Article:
CRG has landed $206K in federal funding to develop a new solid-state transformer that aims to improve the resiliency of the nation’s power grid.
CRG is one of 259 grant recipients to receive a portion of the $53M total funding awarded by the Department of Energy (DOE) last week through its Small Business Innovation Research (SBIR) and Small Business Technology Transfer (STTR) programs.
With this funding, CRG will develop a solid-state transformer with an embedded digital twin for predictive maintenance, a technique that can pinpoint repair or replacement of electronic components nearing the end of their useful life. Predictive maintenance reduces the total life cycle costs of the installed system, ultimately reducing the cost passed on to consumers. Additionally, this technology will improve the resiliency of the grid by reducing power outages, which cost the U.S. economy $150B annually.
Once demonstrated, this technology will be capable of expanding to use in a wide range of products, including power conversion systems in electric vehicles and aircraft.
“Supporting small businesses will ensure we are tapping into all of America’s talent to develop clean energy technologies that will help us tackle the climate crisis,” said Steve Binkley, Acting Director of the DOE’s Office of Science.
The Dayton Business Journal posted an article about CRG’s zoning approval to commence a battery manufacturing process at its new facility at 8821 Washington Church Road. CRG acquired the property in January, 2020, and it added 126,000 square feet of manufacturing or production space, 36,000 square feet of warehouse space and 12,000 square feet of office space.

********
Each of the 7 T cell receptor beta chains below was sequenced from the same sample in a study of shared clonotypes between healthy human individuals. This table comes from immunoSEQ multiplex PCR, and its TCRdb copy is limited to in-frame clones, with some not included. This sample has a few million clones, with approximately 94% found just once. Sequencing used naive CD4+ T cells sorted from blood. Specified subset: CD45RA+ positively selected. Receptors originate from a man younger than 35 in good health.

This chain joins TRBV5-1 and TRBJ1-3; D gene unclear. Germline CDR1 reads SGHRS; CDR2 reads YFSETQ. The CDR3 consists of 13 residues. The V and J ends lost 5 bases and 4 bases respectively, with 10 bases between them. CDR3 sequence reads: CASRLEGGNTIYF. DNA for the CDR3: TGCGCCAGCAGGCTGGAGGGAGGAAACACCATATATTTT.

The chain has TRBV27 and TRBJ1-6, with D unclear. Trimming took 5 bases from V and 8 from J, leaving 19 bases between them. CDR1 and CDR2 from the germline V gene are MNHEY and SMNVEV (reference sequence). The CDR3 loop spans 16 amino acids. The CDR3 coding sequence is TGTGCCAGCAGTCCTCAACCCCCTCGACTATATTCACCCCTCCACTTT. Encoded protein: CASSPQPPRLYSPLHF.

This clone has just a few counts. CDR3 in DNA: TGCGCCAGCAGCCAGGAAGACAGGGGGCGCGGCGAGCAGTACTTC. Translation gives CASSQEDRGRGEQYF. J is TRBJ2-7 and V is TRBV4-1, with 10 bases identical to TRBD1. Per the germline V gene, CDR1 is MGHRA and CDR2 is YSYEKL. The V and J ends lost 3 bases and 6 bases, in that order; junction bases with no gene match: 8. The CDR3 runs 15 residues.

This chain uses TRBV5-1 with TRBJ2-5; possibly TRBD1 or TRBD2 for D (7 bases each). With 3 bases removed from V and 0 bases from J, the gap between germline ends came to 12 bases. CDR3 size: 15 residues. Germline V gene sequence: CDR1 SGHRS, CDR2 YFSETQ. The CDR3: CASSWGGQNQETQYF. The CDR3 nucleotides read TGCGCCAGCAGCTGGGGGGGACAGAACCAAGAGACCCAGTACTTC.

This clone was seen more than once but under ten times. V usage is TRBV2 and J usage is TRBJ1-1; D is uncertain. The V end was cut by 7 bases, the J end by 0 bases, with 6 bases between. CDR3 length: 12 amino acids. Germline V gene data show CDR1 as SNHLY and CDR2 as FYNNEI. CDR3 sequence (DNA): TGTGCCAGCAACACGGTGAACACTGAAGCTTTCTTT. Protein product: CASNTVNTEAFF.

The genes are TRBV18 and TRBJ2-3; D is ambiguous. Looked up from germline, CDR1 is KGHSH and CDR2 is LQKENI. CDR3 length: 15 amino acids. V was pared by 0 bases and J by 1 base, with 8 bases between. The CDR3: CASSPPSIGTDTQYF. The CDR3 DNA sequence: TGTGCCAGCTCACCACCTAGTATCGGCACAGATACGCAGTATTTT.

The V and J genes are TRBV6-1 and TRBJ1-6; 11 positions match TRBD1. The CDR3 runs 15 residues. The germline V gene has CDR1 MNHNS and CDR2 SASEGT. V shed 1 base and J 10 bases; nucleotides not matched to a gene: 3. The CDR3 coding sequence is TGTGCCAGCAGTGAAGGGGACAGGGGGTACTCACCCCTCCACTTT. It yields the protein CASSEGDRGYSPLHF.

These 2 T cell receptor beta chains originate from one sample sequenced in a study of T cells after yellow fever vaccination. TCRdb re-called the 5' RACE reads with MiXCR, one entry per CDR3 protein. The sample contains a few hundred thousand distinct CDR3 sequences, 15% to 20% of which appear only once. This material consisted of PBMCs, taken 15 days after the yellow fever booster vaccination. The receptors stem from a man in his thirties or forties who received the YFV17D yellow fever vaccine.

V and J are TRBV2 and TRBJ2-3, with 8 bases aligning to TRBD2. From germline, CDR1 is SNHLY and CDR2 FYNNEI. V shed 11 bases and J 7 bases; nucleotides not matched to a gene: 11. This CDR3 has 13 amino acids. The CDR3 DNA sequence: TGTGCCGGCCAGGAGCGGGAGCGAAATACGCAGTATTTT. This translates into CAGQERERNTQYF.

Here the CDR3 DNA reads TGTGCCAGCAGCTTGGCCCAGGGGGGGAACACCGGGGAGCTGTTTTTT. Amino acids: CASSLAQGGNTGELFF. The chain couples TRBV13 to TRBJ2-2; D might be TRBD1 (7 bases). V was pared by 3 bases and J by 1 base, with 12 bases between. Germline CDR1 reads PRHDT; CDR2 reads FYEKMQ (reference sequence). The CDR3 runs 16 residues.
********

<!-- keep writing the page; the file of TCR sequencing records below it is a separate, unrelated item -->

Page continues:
“The [zoning] decision will enable CRG to outfit a 2,000-square-foot space inside the building to develop batteries for the Department of Defense that are approximately the size and thickness of a credit card,” said Jeffrey Bennett, CRG’s Vice President of Operations. “Five to eight of them will be put together in a pack, so it will be about the size of a deck of cards. It is then incorporated into body armor for troops on the ground.”
Upon completion and renovation, the new facility will be CRG’s third location in the Dayton region.
In January of 2020, CRG established its new Power and Energy Center (PEC). This new center lets CRG focus on rapidly expanding technologies such as advanced battery cell chemistries, cell fabrication, hybrid electric systems, wearable power technologies, power generation systems, advanced energy storage systems, power management, and distribution and conversion technologies.
The PEC already has multiple systems progressing towards procurement and is conducting research for the DoD, NASA and DHS. The rapid successes taking place in this center have led to the company to begin standing up battery cell production at the new facility that was recently acquired.
The PEC team includes electrical engineers, chemical engineers, software engineers and electrochemists led by PEC Vice President, Brian Henslee. Read more about the PEC here.